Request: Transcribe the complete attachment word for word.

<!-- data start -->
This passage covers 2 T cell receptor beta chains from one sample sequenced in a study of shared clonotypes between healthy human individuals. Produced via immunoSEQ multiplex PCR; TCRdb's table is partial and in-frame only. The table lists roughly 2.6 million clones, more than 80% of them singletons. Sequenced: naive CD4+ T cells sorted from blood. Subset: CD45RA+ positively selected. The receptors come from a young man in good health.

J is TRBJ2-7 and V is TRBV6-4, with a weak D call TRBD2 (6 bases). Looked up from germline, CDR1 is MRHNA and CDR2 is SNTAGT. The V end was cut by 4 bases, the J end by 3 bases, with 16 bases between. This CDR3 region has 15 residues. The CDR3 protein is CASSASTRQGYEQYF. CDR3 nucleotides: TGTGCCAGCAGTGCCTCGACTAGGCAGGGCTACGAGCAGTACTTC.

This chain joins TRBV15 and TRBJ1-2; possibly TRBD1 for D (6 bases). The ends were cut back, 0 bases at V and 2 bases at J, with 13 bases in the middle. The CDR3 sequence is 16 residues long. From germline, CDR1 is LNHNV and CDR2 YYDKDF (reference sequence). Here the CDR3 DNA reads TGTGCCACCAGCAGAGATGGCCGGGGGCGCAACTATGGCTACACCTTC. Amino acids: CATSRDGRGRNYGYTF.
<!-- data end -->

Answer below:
This passage covers 2 T cell receptor beta chains from one sample sequenced in a study of shared clonotypes between healthy human individuals. Produced via immunoSEQ multiplex PCR; TCRdb's table is partial and in-frame only. The table lists roughly 2.6 million clones, more than 80% of them singletons. Sequenced: naive CD4+ T cells sorted from blood. Subset: CD45RA+ positively selected. The receptors come from a young man in good health.

J is TRBJ2-7 and V is TRBV6-4, with a weak D call TRBD2 (6 bases). Looked up from germline, CDR1 is MRHNA and CDR2 is SNTAGT. The V end was cut by 4 bases, the J end by 3 bases, with 16 bases between. This CDR3 region has 15 residues. The CDR3 protein is CASSASTRQGYEQYF. CDR3 nucleotides: TGTGCCAGCAGTGCCTCGACTAGGCAGGGCTACGAGCAGTACTTC.

This chain joins TRBV15 and TRBJ1-2; possibly TRBD1 for D (6 bases). The ends were cut back, 0 bases at V and 2 bases at J, with 13 bases in the middle. The CDR3 sequence is 16 residues long. From germline, CDR1 is LNHNV and CDR2 YYDKDF (reference sequence). Here the CDR3 DNA reads TGTGCCACCAGCAGAGATGGCCGGGGGCGCAACTATGGCTACACCTTC. Amino acids: CATSRDGRGRNYGYTF.